Industries reopen in Khyber Agency

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Photo by News Lens Pakistan / Matiullah Achakzai

PESHAWAR: The people of Khyber Agency were happy to hear that industries would reopen in their region, after six-year of forced closure. Insurgency, breakdown of law and order, militarization and military operations had collectively undermined the business environment in the Khyber Agency. According to the Internal Displacement Monitoring Centre, in the wake of Operation Zarb-e-Azb, up to 907,000 persons have been displaced in 2014, all of them from Fata’s North Waziristan and Khyber agencies.

“Fata could be purged of terrorism through military operations; however unless the area is considered deserving progress and featured in the overall planning and development scheme of the country, military operations will only serve a timely mechanism to bring about peace,” says Dr Saeed Shafqat, Professor and Director, Centre for Public Policy and Governance, Foreman Christian University.

Khyber Agency’s first military operation started in 2009 and the second in 2014. There were close to 9,000 shops in and around Bara when the first operation against the militant began in Khyber Agency in 2009 translating into a mass exodus of labour, entrepreneur and families from the war-torn region. These business comprised fabric, plastic, oil, steel, silk, cigarette etc.

According to the data provided to News Lens Pakistan, by President Khyber Pakhtunkhwa Chamber of Commerce and Industry, Fuad Ishaq, 2000 small and big industrial units were operational in Khyber Agency before militancy struck the region. Seven hundred big businesses stopped functioning while the smaller one kept dragging.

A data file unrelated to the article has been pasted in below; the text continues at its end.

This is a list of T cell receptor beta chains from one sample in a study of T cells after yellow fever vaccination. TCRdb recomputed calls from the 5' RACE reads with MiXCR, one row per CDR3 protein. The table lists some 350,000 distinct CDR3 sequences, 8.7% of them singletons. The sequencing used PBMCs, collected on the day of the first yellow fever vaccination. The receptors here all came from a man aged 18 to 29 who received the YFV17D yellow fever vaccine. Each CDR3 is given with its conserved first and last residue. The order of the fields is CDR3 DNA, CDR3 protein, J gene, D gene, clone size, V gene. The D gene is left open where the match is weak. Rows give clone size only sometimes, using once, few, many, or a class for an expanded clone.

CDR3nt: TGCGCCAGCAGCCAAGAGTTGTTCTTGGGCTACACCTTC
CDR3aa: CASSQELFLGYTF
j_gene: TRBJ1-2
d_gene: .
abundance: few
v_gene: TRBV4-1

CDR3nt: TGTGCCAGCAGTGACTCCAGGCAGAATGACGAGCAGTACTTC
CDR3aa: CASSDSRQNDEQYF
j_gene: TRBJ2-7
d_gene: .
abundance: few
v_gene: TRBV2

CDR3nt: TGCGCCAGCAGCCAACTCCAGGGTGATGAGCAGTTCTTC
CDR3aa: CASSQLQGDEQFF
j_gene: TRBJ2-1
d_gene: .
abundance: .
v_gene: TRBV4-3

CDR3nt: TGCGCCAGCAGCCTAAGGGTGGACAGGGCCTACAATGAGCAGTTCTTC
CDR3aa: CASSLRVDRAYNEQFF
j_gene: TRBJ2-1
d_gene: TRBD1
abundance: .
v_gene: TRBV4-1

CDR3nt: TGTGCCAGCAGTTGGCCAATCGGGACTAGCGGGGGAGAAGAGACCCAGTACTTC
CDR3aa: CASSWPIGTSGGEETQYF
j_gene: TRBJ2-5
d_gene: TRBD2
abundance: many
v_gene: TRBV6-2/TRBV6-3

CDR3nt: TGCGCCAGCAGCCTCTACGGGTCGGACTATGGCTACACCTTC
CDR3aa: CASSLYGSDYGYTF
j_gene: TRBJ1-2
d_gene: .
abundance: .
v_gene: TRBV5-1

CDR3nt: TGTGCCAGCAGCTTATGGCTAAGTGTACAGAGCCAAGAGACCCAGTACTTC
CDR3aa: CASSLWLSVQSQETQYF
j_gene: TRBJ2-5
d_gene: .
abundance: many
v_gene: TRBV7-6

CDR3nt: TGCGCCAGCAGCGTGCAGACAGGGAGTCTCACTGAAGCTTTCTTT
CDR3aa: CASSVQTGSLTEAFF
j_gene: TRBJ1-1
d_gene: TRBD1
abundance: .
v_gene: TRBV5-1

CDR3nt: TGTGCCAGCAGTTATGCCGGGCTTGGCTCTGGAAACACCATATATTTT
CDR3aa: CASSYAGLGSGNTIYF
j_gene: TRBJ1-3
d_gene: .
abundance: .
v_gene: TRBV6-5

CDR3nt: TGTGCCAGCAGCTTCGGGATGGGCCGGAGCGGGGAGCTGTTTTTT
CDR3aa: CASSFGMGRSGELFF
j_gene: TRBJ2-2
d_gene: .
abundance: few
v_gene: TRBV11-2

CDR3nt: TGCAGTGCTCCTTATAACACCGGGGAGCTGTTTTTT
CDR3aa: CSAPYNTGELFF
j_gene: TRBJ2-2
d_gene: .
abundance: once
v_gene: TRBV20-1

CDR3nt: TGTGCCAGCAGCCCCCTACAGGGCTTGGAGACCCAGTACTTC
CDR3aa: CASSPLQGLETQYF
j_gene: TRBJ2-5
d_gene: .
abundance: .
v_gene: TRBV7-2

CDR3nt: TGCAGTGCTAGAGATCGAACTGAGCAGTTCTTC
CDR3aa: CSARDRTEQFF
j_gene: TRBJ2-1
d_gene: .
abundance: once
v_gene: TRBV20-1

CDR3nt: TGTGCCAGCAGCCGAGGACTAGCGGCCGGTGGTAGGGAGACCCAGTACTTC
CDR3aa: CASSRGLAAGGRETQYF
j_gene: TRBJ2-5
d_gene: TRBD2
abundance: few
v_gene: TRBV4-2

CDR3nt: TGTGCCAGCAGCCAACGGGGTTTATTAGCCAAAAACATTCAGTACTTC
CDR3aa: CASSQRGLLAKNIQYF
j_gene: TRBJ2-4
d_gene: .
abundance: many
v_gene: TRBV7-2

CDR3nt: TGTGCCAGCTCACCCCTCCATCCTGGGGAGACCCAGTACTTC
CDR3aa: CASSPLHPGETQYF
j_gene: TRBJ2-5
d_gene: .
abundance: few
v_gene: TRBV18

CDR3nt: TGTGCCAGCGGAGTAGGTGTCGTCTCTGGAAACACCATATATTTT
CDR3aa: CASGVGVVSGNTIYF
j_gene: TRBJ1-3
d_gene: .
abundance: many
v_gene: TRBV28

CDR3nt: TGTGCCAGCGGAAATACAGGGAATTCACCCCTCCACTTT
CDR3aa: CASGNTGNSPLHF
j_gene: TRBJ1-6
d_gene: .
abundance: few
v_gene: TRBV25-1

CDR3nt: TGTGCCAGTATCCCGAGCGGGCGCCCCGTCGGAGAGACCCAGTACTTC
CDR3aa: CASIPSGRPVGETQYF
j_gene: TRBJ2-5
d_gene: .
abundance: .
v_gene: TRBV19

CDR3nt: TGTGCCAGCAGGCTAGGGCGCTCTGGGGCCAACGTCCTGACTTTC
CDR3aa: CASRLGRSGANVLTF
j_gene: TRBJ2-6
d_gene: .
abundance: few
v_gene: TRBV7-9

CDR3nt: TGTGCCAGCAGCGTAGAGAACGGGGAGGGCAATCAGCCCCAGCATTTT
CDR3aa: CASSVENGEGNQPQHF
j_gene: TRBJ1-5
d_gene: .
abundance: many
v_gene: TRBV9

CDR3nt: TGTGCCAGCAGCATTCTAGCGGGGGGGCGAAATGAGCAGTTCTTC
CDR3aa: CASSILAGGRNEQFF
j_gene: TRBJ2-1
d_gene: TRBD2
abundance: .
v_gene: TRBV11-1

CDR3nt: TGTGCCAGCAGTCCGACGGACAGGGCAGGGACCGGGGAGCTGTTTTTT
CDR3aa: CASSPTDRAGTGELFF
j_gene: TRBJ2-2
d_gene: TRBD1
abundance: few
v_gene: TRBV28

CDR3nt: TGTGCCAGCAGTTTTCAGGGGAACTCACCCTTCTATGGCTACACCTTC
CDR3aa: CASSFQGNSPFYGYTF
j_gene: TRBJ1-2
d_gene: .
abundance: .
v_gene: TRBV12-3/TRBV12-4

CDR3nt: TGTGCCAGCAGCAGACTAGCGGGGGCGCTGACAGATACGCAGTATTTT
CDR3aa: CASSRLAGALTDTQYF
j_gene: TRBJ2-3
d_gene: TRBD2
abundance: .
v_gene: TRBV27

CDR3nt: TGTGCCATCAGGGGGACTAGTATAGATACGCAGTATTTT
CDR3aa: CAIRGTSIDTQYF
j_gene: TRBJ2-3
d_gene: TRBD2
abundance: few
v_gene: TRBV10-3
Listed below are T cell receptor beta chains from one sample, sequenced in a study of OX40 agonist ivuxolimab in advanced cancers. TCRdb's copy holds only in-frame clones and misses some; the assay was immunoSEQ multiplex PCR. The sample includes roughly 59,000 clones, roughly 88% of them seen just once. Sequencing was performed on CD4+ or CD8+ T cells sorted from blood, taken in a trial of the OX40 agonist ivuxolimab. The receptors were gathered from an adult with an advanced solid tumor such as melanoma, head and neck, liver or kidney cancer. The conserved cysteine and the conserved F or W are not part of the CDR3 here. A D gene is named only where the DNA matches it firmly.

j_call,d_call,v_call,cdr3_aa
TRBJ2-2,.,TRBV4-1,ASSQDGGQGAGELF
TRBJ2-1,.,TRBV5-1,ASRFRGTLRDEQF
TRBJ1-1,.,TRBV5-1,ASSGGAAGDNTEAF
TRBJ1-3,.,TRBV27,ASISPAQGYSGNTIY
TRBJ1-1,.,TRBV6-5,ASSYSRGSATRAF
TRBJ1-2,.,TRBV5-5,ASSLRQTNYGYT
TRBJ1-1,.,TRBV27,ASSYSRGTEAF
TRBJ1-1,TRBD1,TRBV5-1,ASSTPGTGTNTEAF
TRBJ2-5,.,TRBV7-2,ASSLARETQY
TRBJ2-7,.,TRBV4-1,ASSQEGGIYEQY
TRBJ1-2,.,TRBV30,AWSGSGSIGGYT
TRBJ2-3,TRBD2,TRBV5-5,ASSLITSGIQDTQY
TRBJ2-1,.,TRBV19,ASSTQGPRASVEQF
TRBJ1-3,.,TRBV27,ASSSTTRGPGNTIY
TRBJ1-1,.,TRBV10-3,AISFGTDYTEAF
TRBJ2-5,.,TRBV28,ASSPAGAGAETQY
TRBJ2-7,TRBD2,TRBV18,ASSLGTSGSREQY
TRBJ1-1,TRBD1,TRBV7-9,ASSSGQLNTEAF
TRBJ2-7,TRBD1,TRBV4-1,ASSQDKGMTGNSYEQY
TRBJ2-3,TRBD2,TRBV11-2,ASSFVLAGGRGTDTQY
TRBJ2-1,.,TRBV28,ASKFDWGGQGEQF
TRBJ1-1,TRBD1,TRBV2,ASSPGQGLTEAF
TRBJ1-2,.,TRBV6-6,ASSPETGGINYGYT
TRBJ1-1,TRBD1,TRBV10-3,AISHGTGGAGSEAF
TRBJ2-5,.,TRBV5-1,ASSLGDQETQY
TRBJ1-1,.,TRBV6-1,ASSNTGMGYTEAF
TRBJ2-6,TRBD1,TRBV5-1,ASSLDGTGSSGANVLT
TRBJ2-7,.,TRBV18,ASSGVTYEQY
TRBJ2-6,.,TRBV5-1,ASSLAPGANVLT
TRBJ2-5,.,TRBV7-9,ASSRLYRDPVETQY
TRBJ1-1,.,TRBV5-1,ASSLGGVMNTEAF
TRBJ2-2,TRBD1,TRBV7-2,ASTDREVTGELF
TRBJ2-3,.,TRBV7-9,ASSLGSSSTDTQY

“Twelve thousand people will find jobs with the reopening of just 150 big businesses, in Khyber Agency,” says Ishaq.

Governor Khyber Pakhtunkhwa (KP), Sardar Mehtab Abbasi, who serves as an agent to the President of Pakistan for the tribal areas, says that militancy and terrorism have largely affected Bara, the industrial zone, of Khyber Agency with serious economic consequences for not only the people of Fata but for the entire country. “Pakistan’s GDP has suffered due to the halt in the business activities in Khyber agency.”

The governor convened a high-level meeting on July 24, 2015 in Governor House Peshawar, where Fata’s political administration, delegation of KP’s Chamber of Commerce & Industries, and other stakeholders were present to discuss Khyber Agency’s business environment.

He announced an amount of Rs1.5 billion for the reconstruction and provision of infrastructure in the tribal areas. The industrialists appreciated the steps taken by the government however, they have demanded the government to open economic zone in the area.

Abdul Hakim Shinwari, a member of the Pak-Afghan Join Chamber of Commerce and Industries (PAJCI) says that though Fata is exempted from sales and income tax, Bara should also be declared as the economic zone.

Economic Zone is a designated area in a country with special economic regulations that are different from other areas in the same country. These regulations contain measures that are conducive to foreign direct investment.

Shinwari further says that the revival of business activities in Khyber Agency will kick off trade with Afghanistan that had reached to almost $5 billion in 2009.